A period drama set amid the explosive racial politics of the 1960s South. An all-female ensemble cast. An inexperienced director.
It sounds like a recipe for a movie that would send studio executives running. Yet "The Help" -- a complex tale of white women and their relationships with the black maids who clean their houses and care for their children -- didn't just get made. Arriving in theaters Aug. 10, the DreamWorks film is vying for the attention of audiences more interested in substantive fare as Hollywood begins to shake off the popcorn movies of summer.
Based on Kathryn Stockett's 2009 novel, the film project had one thing going for it: the book's popularity. Reviewers loved it, and readers couldn't finish it fast enough; it stayed atop bestseller lists for close to two years.
Still, there were prominent detractors. Some critics carped about a white author writing in a black dialect for a pair of maids who serve as two of the book's three narrators. Others felt the white narrator -- an idealistic college grad named Skeeter Phelan, who persuades the black maids of Jackson, Miss., to tell their stories to her and causes a sensation when she publishes their tales anonymously -- was too much of a savior.
For The Record
Los Angeles Times Sunday, July 31, 2011 Home Edition Main News Part A Page 4 News Desk 1 inches; 54 words Type of Material: Correction
"The Help": An article in the Calendar section elsewhere in this edition about the new movie "The Help" said the film was the first in which actress Bryce Dallas Howard played a villain. She played a nefarious character in 2010's "The Twilight Saga: Eclipse." The error was caught after the section went to press.
Before the novel hit big, Stockett's childhood friend Tate Taylor -- a white, Southern actor who wrote and directed the 2008 indie "Pretty Ugly People" -- optioned the work, determined to direct the film himself. When Hollywood came calling, trying to take the property away, he held on tight, set to work on a script and enlisted the support of producer Chris Columbus to make the movie. DreamWorks and Participant Media came aboard, and improbably, Taylor, 42, had a greenlight.
With so many juicy parts for women, casting his leading ladies was not particularly hard. Octavia Spencer, best known for her small but powerful role in "Seven Pounds" starring Will Smith, came aboard first to play Minny Jackson, a sharp-tongued maid with an abusive husband. Taylor had introduced Spencer to Stockett, and the author actually wrote the novel's character with the actress in mind after the three of them, along with producer Brunson Green, spent a memorable day walking around New Orleans before Stockett finished her novel.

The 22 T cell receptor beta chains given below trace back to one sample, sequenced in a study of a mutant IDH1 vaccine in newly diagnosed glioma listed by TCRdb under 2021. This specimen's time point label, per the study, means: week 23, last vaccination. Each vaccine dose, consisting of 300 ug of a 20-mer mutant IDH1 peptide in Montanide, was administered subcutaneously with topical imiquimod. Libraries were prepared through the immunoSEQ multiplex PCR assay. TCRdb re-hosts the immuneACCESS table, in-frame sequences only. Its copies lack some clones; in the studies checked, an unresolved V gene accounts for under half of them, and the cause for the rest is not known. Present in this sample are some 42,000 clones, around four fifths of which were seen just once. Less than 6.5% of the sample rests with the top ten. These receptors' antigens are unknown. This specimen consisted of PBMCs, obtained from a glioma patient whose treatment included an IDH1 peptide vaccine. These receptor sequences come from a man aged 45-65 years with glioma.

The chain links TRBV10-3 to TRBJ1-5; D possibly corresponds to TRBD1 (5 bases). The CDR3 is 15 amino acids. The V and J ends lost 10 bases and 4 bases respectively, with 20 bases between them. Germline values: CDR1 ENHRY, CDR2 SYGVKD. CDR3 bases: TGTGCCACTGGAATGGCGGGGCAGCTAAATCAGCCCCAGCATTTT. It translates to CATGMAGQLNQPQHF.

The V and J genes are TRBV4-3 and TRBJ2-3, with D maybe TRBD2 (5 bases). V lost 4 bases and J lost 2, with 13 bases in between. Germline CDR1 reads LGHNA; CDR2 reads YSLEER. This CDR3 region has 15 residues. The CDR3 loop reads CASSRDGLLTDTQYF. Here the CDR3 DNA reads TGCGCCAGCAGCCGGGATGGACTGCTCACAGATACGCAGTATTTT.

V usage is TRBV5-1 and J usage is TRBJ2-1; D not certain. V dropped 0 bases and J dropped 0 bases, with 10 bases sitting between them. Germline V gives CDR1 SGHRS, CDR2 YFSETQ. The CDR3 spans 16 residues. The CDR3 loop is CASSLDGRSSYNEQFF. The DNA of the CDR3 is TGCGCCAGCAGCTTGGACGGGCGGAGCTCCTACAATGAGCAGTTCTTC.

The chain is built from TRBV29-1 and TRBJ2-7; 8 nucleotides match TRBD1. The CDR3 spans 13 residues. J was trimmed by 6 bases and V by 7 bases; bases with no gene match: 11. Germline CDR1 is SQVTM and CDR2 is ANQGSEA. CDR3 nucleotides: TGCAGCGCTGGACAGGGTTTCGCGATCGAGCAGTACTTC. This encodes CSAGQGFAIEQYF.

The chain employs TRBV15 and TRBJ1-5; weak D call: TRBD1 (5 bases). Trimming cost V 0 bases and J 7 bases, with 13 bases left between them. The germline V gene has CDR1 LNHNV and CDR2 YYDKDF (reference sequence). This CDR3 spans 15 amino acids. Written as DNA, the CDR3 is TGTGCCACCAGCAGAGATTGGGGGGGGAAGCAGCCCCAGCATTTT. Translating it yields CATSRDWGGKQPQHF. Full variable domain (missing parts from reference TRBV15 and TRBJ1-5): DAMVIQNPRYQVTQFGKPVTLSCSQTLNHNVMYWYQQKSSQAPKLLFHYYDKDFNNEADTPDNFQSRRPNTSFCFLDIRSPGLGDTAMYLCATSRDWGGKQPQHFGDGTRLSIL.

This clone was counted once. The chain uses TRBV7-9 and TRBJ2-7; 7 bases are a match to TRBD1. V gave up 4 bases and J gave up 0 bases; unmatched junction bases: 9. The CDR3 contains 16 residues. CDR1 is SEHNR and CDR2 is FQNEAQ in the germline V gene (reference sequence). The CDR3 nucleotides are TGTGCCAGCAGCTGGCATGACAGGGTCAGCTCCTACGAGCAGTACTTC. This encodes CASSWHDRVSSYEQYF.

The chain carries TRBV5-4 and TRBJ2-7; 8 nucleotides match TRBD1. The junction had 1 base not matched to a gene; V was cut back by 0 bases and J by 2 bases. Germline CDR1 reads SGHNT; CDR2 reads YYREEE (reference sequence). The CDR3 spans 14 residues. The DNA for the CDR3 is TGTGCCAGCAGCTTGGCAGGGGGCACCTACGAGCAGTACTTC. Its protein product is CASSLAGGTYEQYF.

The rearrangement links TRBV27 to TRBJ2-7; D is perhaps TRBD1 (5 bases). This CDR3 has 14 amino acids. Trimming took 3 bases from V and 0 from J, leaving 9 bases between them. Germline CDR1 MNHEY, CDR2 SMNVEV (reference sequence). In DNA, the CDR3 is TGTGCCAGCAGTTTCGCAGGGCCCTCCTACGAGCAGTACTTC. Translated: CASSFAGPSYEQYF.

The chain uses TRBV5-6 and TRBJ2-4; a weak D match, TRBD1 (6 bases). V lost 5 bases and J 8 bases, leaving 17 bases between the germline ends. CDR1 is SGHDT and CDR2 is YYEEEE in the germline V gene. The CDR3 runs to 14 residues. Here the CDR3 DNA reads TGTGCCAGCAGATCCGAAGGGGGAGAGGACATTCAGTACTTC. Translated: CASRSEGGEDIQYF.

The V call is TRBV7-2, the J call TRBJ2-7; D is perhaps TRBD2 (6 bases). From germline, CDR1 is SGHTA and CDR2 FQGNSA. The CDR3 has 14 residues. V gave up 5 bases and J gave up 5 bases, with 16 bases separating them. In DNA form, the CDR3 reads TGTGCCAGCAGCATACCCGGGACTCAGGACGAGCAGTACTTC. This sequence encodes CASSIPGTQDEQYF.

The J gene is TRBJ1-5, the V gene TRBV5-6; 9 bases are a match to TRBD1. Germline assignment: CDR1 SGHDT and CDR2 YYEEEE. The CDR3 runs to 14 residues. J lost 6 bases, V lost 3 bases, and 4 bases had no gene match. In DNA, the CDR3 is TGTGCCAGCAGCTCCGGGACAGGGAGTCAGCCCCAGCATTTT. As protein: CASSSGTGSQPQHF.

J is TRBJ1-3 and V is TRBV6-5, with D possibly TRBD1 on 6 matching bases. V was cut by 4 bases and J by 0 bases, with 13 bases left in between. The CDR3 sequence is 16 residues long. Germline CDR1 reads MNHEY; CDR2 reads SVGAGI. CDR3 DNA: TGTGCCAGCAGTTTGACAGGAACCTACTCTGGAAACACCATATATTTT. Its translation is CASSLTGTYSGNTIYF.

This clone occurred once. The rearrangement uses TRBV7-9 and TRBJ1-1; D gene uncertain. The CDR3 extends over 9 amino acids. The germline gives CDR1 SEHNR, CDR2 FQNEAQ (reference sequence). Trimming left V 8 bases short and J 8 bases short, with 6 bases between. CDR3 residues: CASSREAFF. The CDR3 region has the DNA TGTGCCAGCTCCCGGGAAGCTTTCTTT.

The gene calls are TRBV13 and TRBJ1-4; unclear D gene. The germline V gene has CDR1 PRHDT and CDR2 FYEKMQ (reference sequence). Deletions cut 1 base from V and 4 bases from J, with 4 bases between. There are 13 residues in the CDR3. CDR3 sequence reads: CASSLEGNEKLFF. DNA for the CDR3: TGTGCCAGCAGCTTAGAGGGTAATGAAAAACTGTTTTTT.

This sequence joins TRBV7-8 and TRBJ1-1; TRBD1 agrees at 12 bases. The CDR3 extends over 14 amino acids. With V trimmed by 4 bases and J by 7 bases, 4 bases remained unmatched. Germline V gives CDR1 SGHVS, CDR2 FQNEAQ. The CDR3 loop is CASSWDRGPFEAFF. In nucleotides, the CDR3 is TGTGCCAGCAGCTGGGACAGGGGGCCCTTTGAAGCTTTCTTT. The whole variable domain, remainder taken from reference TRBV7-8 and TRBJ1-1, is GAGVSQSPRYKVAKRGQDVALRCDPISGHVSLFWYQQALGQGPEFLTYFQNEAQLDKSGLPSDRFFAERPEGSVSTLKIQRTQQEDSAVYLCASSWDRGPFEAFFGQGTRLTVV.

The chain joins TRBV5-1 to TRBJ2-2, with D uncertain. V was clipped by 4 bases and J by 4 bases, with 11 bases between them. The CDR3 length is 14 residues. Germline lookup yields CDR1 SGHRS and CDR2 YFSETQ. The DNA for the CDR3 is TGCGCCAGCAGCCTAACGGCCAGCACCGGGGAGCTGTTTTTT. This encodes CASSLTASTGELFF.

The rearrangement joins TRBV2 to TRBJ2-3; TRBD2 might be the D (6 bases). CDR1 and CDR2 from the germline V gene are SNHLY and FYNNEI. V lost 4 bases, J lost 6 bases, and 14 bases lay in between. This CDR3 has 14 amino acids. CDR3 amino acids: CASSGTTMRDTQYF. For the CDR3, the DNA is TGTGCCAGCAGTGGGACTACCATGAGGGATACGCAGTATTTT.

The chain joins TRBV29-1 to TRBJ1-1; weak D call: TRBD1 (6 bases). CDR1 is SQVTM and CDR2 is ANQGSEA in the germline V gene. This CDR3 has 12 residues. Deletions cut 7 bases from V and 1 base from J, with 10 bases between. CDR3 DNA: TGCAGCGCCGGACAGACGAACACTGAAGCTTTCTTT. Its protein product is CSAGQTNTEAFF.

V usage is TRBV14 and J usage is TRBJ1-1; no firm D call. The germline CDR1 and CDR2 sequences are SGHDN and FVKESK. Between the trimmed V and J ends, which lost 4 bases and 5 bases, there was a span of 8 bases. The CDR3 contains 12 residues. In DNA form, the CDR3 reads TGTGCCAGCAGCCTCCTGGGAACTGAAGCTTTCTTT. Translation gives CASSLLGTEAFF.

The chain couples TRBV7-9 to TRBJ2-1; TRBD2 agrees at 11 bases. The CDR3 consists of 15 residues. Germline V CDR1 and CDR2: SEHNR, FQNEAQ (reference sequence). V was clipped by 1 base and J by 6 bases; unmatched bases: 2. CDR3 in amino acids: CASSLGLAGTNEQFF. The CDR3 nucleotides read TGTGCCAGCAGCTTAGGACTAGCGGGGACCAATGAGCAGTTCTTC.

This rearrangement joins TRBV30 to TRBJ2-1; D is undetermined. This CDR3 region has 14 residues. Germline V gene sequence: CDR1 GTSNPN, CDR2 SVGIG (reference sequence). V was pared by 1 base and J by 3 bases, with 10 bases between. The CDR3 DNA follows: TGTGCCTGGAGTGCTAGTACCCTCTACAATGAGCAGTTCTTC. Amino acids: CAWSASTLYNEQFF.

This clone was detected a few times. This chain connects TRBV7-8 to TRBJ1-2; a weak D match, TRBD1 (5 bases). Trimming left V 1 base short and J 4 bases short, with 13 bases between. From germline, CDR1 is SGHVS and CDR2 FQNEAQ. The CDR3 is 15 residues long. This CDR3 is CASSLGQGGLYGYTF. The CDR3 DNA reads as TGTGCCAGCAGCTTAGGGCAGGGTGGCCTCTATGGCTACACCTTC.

"I'm not the nicest person when I haven't had my coffee or if I'm starving. I was 100 pounds heavier then and on a diet. I needed some breakfast and I was complaining," Spencer, 39, recalled with a laugh. "So the complaining back and forth and the ability to speak up for herself, I know that part of Minny really, really well. Plus the fact that we are both short, chubby, gorgeous women -- I know that part of her really well too."
Oscar nominee Viola Davis ("Doubt") was more circumspect about agreeing to the role of the stoic house servant Aibileen. After all, it was 2010 and this was a role as a maid -- in a uniform, no less.
"There is huge responsibility within the African American community. I mean huge," says Davis, 45. "There are entire blogs committed to saying that I'm a sellout just for playing a maid."
Taylor persevered, spending hours making Davis feel comfortable with the role and ensuring that "The Help" would not be a watered-down portrayal of race relations in the 1960s South.
"My key objective was to give this movie street cred especially within the African American community, to represent them and not sugarcoat it," said Taylor.
Taylor found his Skeeter in 22-year-old Emma Stone ("Easy A"), while Bryce Dallas Howard, 30, landed her first role as a villain, playing against type as Hilly Holbrook. As head of the Junior League, Holbrook starts a segregationist initiative to encourage whites to install separate toilets in their homes for their black servants (an effort, she says, intended to stem the spread of germs).
Jessica Chastain, 30, seen opposite Brad Pitt in Terrence Malick's "The Tree of Life" this spring, rounds out the cast as Celia Foote, an unpolished white woman who marries into wealth but can't win acceptance into the Junior League crowd.
Taylor was determined to film in the South to give the production authenticity. The movie was shot primarily in the small town of Greenwood, Miss., population 15,000, some 100 miles north of Jackson.
History lurked around every corner -- the nearby Tallahatchie River, for instance, is where in 1955 a group of whites dumped the body of a 14-year-old black boy, Emmett Till, who reportedly had whistled at a white woman. The slaying helped mobilize the civil rights movement.
Last week, the five actresses gathered to discuss their roles, race and the challenges for women in Hollywood. Some highlights:
What did being in Greenwood do to your performance?
Spencer: I went back in May, after the film, and I realized I liked it a lot better. But while we were down there, I was not happy.